6 Systems and components should be removed from service immediately if they have been subjected to fall impact, until inspected by a competent person, and deemed undamaged and suitable for use. If a lanyard is greater than four feet in length, it must be used in conjunction with an ANSI approved shock absorber. When personnel are working with ladders and the work requires extending the center of the body outside of the ladder side rails, a fall restraint device must be used. In the event of a fall, employees should be promptly rescued. Systems should be inspected before each use for wear, damage, and other deterioration, and defective components should be removed from service. Harnesses and lanyards shall be inspected by a competent employee when new and every year thereafter. 3.5 Ladders All ladders pose a fall hazard if proper precautions are not taken. Falls from ladders can cause injuries ranging from sprains to death. Only ladders that comply with OSHA design standards [29 CFR (a) (1)] should be used. Substituting other items for ladders to gain elevation, such as stacked bricks, overturned buckets, chairs or tables can be especially hazardous and is forbidden. Due to the potential for very long falls, all fixed ladders over 24 feet in length must have a cage or well. DePaul University s has detailed information for fixed and portable ladders as well as general OSHA requirements and training information. Please refer to the Stairways and Ladders Manual for more detailed information regarding the use of ladders on DePaul campuses. 3.6 Aerial Lifts Only authorized persons shall operate an aerial lift. Personnel working from or riding in any aerial lift device shall wear a fall restraint system with the lanyard attached to the boom or basket. Belting off to an adjacent pole, structure, or equipment is not permitted. An aerial lift truck shall not be moved when the boom is elevated in a working position with personnel in the basket, except for equipment which is specifically designed for this type of operation. Authorized persons must be trained by a qualified person on: How to operate the lift correctly, including maximum intended load and load capacity. The user must demonstrate that he knows how to use the lift. Manufacturer requirements Pertinent hazards including electrical, fall, and falling object hazards Aerial lift controls shall be tested prior to use to determine that controls are in safe working condition. Site preparation shall be considered prior to use (i.e. surface conditions, power line clearance, etc.) Chains or doors on the lift platform shall always be closed. Aerial lifts 6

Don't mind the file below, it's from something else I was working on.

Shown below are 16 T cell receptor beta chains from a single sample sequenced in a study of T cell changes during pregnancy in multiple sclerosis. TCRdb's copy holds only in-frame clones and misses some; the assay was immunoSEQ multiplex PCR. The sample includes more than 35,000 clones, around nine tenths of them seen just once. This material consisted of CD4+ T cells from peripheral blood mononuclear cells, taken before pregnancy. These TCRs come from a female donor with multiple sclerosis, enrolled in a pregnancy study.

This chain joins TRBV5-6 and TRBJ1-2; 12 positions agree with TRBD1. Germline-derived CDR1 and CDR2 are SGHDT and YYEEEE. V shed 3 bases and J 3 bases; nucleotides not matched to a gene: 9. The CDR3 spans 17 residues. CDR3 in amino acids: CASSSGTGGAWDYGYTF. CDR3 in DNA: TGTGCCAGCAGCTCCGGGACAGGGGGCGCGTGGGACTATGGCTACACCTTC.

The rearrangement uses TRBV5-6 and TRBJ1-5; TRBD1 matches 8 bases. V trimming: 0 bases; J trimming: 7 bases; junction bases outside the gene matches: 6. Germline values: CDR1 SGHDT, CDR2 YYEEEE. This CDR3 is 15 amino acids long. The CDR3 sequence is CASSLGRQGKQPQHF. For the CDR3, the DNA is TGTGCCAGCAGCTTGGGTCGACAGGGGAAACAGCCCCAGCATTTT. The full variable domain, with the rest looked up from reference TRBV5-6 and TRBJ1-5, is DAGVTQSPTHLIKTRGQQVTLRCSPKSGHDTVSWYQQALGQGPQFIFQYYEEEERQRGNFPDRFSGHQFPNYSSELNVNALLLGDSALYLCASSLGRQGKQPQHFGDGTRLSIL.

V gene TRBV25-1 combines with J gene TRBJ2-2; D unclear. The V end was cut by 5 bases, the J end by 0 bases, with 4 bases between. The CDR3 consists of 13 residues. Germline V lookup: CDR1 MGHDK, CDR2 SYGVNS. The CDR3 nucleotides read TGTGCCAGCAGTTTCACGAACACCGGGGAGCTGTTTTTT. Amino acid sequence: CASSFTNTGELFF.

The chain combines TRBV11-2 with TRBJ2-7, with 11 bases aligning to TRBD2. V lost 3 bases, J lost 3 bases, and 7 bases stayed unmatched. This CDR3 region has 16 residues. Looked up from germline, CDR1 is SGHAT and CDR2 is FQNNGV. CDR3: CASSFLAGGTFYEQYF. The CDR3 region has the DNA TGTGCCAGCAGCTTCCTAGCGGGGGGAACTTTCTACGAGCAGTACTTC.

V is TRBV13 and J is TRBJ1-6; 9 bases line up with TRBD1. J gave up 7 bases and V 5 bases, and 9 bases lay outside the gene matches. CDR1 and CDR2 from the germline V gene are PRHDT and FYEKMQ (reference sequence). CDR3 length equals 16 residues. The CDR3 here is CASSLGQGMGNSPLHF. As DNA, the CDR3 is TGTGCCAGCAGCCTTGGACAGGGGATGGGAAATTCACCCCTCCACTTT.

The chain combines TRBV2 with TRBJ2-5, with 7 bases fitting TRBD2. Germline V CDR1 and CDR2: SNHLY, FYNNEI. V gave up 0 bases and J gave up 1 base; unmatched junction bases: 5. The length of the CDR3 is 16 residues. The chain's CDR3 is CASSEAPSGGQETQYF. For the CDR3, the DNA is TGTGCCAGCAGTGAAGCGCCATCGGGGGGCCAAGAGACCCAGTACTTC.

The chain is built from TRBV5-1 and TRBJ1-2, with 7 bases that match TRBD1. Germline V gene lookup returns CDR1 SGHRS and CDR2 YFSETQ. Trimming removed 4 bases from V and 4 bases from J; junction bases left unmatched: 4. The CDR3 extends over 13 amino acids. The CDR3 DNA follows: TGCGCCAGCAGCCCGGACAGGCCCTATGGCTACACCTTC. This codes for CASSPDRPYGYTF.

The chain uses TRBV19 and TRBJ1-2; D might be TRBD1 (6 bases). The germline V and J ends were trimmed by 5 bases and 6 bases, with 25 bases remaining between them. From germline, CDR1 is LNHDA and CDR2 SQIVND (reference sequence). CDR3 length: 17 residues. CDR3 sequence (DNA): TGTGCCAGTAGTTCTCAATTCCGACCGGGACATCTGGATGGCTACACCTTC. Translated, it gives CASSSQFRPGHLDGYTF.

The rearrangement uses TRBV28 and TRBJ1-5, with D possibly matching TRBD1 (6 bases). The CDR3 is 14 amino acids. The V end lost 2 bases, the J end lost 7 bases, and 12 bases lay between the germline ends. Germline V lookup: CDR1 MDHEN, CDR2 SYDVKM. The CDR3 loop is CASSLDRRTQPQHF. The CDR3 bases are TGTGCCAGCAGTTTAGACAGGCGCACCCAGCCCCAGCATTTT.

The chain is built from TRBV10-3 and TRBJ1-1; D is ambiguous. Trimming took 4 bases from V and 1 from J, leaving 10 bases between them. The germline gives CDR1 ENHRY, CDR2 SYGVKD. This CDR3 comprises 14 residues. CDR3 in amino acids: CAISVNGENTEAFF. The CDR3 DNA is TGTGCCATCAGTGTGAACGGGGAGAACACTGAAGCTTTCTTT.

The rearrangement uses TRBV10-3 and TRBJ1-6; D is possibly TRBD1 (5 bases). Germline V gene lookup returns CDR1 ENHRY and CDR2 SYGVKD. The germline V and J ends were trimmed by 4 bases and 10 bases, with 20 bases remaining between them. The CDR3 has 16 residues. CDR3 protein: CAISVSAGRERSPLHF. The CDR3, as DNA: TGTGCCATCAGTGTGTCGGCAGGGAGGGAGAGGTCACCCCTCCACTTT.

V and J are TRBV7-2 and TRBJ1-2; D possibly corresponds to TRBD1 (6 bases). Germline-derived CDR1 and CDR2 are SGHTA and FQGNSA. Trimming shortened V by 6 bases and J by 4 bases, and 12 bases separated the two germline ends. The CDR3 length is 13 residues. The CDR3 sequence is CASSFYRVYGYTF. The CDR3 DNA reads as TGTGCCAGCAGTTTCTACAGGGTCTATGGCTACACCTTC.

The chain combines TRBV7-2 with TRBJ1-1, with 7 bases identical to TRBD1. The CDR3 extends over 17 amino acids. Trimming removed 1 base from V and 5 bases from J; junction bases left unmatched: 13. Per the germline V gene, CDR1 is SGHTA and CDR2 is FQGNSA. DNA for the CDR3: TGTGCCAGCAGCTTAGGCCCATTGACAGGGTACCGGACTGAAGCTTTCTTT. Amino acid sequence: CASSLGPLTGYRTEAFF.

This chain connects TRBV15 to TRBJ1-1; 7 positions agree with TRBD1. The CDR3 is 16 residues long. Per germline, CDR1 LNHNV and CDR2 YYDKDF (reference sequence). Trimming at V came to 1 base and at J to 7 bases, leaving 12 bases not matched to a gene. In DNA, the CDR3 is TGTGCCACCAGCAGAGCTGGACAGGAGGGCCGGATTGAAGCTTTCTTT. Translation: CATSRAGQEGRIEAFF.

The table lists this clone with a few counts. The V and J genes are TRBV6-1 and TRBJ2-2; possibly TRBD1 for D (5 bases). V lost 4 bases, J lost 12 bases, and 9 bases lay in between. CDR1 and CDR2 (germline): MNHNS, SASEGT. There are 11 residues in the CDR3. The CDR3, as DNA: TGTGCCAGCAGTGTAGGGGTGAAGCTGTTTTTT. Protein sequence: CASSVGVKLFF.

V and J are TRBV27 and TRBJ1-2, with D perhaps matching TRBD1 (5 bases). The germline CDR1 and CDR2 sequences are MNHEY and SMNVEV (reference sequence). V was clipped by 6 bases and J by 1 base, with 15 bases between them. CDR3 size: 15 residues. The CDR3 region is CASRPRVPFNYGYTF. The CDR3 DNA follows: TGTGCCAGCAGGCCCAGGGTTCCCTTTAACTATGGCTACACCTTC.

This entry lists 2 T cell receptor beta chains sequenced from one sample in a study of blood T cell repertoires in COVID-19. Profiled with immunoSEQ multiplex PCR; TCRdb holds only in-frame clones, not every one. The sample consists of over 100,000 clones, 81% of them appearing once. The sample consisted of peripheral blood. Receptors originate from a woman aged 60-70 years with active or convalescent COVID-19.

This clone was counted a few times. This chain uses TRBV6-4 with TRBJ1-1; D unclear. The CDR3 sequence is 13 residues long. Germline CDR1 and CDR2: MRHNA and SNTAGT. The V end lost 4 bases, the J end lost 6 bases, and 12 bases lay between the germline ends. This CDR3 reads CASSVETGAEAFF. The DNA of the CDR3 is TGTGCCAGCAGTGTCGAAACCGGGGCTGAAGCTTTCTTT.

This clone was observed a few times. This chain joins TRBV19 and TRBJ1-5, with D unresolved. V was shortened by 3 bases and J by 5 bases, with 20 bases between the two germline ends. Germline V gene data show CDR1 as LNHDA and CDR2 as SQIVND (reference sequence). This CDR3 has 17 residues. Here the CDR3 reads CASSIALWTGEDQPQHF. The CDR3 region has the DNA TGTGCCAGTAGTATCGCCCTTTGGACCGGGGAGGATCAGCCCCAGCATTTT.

7 shall be secured in the lower traveling position by the locking device on top of the truck cab and by the manually operated device at the base of the lift before the truck is moved. 4.0 CONTRACTORS 4.1 General Requirements Contractors working on DePaul campuses are required to comply with 29 CFR 1910 Subpart D and all other applicable OSHA workplace safety regulations. Contractor safety programs shall be available for review upon request by representatives of Facility Operations or EHS. Additionally, Facility Operations will make available to the contractor all pertinent information regarding the work site and potential hazards. 5.0 ADMINISTRATIVE RESPONSIBILITY AND RECORDKEEPING 5.1 Facility Operations Facility Operations is responsible for ensuring that Walking Working Surfaces / Fall Protection training is provided annually for all its eligible employees and that those employees are able to recognize hazards and conduct work in a safe manner based on their training. Training shall be given upon initial assignment, upon a new employee hire, and whenever a supervisor has reason to believe significant changes in machinery, equipment or work conditions requires re-training. EHS shall retain training records for the entire length of the employee s time employed at the university. 5.2 Environmental Health and Safety EHS is responsible for reviewing, updating, and evaluating the Walking Working Surfaces / Fall Protection Program on an annual basis. EHS will work with Facility Operations when questions arise regarding compliance and implementation. 7